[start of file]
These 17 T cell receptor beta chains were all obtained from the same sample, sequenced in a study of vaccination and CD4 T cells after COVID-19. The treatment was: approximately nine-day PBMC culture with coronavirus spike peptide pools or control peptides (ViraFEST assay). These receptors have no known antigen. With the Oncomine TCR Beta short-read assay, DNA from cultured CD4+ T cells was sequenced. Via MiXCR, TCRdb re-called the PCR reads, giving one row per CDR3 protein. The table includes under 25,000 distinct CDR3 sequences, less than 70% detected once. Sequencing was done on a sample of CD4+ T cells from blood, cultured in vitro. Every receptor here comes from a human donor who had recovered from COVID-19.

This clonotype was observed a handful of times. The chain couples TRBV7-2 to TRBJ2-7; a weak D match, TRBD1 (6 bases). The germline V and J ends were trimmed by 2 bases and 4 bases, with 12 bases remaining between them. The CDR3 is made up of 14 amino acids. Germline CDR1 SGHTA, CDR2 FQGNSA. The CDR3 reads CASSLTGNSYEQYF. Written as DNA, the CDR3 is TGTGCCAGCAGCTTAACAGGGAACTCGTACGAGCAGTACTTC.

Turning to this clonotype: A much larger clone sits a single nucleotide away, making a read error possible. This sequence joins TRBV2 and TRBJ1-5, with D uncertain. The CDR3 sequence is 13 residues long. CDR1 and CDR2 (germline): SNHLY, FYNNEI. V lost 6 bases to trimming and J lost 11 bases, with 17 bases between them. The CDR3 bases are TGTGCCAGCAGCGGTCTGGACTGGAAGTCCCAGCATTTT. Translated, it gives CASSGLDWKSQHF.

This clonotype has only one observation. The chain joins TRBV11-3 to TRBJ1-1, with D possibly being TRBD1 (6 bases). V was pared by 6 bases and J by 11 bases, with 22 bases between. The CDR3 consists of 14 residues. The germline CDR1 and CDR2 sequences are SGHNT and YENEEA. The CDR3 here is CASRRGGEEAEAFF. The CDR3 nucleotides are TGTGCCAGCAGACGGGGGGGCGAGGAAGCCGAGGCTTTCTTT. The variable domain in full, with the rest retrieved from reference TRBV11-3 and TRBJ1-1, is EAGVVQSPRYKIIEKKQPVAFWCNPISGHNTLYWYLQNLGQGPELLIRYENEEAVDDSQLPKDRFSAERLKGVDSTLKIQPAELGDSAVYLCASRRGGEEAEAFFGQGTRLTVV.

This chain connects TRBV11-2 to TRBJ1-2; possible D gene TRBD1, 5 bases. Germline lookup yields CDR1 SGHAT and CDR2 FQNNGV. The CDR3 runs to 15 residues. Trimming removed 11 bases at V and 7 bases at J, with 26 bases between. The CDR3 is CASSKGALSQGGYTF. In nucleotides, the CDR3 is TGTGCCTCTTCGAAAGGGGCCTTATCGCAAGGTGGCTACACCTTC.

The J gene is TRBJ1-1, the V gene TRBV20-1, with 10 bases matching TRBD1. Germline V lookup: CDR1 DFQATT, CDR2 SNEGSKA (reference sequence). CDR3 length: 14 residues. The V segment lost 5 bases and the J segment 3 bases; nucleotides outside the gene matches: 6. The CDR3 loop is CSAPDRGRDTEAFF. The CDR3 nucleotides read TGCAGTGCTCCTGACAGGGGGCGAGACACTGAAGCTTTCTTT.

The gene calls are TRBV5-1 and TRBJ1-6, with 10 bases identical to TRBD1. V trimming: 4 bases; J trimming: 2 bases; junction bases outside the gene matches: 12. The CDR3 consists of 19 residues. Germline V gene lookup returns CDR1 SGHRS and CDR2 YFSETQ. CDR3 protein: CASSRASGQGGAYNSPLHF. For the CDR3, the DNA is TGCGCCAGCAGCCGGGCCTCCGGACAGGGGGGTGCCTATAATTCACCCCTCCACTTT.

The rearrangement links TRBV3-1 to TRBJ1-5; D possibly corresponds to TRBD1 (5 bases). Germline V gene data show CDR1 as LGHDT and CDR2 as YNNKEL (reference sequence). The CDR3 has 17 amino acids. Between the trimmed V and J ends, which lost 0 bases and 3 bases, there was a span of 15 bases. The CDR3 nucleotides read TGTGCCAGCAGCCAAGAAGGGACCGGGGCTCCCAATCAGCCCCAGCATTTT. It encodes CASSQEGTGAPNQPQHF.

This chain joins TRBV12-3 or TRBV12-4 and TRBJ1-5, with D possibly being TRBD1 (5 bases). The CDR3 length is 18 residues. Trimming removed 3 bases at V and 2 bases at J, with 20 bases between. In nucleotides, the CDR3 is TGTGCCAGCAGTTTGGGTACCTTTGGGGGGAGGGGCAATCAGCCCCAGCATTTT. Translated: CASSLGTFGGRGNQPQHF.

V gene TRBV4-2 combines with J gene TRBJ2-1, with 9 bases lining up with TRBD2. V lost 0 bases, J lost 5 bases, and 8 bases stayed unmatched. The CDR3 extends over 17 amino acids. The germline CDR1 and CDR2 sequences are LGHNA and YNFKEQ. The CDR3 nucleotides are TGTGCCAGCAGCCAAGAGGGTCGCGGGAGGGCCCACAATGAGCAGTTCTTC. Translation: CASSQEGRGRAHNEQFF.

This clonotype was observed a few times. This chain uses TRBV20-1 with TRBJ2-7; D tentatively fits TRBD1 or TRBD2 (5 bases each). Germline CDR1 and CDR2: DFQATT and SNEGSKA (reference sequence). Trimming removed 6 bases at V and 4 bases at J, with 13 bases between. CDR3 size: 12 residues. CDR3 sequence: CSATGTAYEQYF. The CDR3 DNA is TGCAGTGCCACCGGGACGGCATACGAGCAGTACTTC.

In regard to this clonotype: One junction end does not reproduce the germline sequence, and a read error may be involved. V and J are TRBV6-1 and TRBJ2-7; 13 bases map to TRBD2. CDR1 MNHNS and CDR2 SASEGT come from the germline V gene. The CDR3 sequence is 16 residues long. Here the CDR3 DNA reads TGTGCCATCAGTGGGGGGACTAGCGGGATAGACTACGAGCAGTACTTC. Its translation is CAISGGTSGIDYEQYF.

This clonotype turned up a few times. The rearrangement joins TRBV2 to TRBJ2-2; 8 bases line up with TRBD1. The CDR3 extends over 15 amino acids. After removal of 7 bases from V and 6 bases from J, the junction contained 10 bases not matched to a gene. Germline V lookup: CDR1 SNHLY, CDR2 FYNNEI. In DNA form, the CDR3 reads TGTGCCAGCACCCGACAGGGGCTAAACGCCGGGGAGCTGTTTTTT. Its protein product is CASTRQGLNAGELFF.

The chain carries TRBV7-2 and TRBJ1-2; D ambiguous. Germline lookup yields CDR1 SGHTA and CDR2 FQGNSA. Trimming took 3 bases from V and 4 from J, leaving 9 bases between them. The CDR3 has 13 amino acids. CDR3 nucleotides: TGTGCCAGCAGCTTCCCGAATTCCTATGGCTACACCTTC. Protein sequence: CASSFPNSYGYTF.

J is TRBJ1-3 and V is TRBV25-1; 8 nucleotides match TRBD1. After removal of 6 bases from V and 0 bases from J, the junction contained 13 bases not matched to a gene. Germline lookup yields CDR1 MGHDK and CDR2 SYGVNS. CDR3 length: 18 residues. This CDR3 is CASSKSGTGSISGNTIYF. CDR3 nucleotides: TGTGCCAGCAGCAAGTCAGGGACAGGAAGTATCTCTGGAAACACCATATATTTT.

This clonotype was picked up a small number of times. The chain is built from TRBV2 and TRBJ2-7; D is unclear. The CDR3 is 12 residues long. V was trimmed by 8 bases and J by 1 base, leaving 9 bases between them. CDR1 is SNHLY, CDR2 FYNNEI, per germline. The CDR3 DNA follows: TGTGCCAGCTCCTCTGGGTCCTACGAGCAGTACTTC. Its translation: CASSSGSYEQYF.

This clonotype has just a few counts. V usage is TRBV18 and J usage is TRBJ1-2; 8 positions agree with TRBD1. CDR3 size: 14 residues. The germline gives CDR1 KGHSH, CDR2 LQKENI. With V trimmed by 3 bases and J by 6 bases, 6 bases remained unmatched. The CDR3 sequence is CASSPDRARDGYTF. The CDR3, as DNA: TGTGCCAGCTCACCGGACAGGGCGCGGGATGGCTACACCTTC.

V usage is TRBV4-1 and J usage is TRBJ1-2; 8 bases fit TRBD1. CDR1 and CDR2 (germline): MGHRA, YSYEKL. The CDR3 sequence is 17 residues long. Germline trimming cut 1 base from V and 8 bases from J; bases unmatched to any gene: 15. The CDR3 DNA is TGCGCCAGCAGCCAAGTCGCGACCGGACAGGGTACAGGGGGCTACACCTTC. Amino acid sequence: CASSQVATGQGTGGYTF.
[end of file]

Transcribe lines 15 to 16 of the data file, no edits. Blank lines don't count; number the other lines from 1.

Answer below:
J is TRBJ1-3 and V is TRBV25-1; 8 nucleotides match TRBD1. After removal of 6 bases from V and 0 bases from J, the junction contained 13 bases not matched to a gene. Germline lookup yields CDR1 MGHDK and CDR2 SYGVNS. CDR3 length: 18 residues. This CDR3 is CASSKSGTGSISGNTIYF. CDR3 nucleotides: TGTGCCAGCAGCAAGTCAGGGACAGGAAGTATCTCTGGAAACACCATATATTTT.

This clonotype was picked up a small number of times. The chain is built from TRBV2 and TRBJ2-7; D is unclear. The CDR3 is 12 residues long. V was trimmed by 8 bases and J by 1 base, leaving 9 bases between them. CDR1 is SNHLY, CDR2 FYNNEI, per germline. The CDR3 DNA follows: TGTGCCAGCTCCTCTGGGTCCTACGAGCAGTACTTC. Its translation: CASSSGSYEQYF.